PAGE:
ANKARA – After declaring he wants a step back toward diplomacy from aggression against Greece, Turkish President Recep Tayyip Erdogan doubled down on the tough talk and provocations, going after Greek President Katerina Sakellaropoulou and sending fighter jets into Greek airspace.
“I sincerely believe that as two neighboring countries we can resolve our issues through a direct and constructive dialogue,” he said in comments during a reception for the ambassadors of all European Union member-states, said Kathimerini.
Turkey’s bid to join the bloc, which began in 2005, has seen prospects worsen under Erdogan, especially in the wake of a failed 2016 coup attempt against him as he purged civil society, the courts, education sector and jailed dozens of journalists.
He’s also sent warships and an energy research vessel around Greek islands to hunt for oil and gas and defied soft EU sanctions for Turkish ships already drilling of Cyprus – which Turkey doesn’t recognize and bars its ships and planes.
Erdogan has been irked that the EU is siding with Greece and been trying to separate Greece and Turkey relations from those with the bloc although he humiliated European Commission Ursula von der Leyen when she came to Ankara and he made her stand during a meeting.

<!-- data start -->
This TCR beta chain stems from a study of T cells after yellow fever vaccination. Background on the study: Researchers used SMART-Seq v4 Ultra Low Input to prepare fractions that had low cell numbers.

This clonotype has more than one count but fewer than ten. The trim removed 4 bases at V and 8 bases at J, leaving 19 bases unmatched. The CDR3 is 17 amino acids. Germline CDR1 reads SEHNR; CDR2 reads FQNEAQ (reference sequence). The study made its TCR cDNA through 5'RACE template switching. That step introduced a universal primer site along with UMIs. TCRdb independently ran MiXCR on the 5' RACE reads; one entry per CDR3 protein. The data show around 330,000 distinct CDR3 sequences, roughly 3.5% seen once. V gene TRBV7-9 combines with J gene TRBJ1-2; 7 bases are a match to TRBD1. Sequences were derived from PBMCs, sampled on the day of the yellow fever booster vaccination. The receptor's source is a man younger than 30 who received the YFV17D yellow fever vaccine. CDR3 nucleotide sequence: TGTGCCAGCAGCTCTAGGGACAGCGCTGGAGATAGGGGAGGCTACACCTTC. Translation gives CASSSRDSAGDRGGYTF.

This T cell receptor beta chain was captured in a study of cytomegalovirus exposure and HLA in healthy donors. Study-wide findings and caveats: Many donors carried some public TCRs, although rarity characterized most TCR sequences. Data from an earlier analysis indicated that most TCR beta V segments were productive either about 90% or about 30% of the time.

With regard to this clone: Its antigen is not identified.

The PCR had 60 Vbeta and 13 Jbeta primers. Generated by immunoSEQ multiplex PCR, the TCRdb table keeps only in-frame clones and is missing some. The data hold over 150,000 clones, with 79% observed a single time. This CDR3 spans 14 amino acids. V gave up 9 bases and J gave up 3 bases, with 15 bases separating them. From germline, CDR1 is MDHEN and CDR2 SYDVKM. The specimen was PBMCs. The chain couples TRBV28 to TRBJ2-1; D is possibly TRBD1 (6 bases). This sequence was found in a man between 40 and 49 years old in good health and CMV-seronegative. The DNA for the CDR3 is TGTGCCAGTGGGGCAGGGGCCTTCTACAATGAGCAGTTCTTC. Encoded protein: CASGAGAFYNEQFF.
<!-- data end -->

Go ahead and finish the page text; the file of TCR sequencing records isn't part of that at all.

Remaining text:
“Some (EU) members must abandon their efforts to resolve their problems with Turkey through the path of the Union,” he said, noting that a 62bd round of exploratory talks between and Greece began in 2021 – but promptly failed.
The volatile Erdogan – seen trying to distract attention from his country’s crumbling economy – has turned toward a softer approach with the EU while alternating between belligerence and diplomacy with Greece.
Turkey has also insisted on the demilitarization of Greek islands near Turkey’s coast under the 1923 Treaty of Lausanne – which Turkey doesn’t recognize and blamed Greece for the tension between the countries.
Erdogan displayed his tough side again when he attacked Sakellaropoulou for citing the genocide of Pontic Greeks a century ago by Turks, which Turkey said never happened despite widespread historical evidence.
“These allegations do not change the very fact that it was Greece that attempted to invade and occupy Anatolia, and that the Greek army committed barbaric crimes against humanity, especially against innocent civilians in the Western Anatolian region,” the Turkish Foreign Ministry said.
The Greek Foreign Ministry responded saying that Turkey “unfortunately, once again distorts reality and hides not only what happened in the past but also its ongoing policy, which violates international law on a daily basis, creating tensions and poisoning the climate between the two countries.”
Sakellaropoulou had said that the “tragic end” of the Pontic Greek presence in Anatolia, “with the methodical and systematic genocide with persecutions, massacres, attempts at violent Islamization and unspeakable barbarism, uprooted them from their ancestral homes,” the paper reported.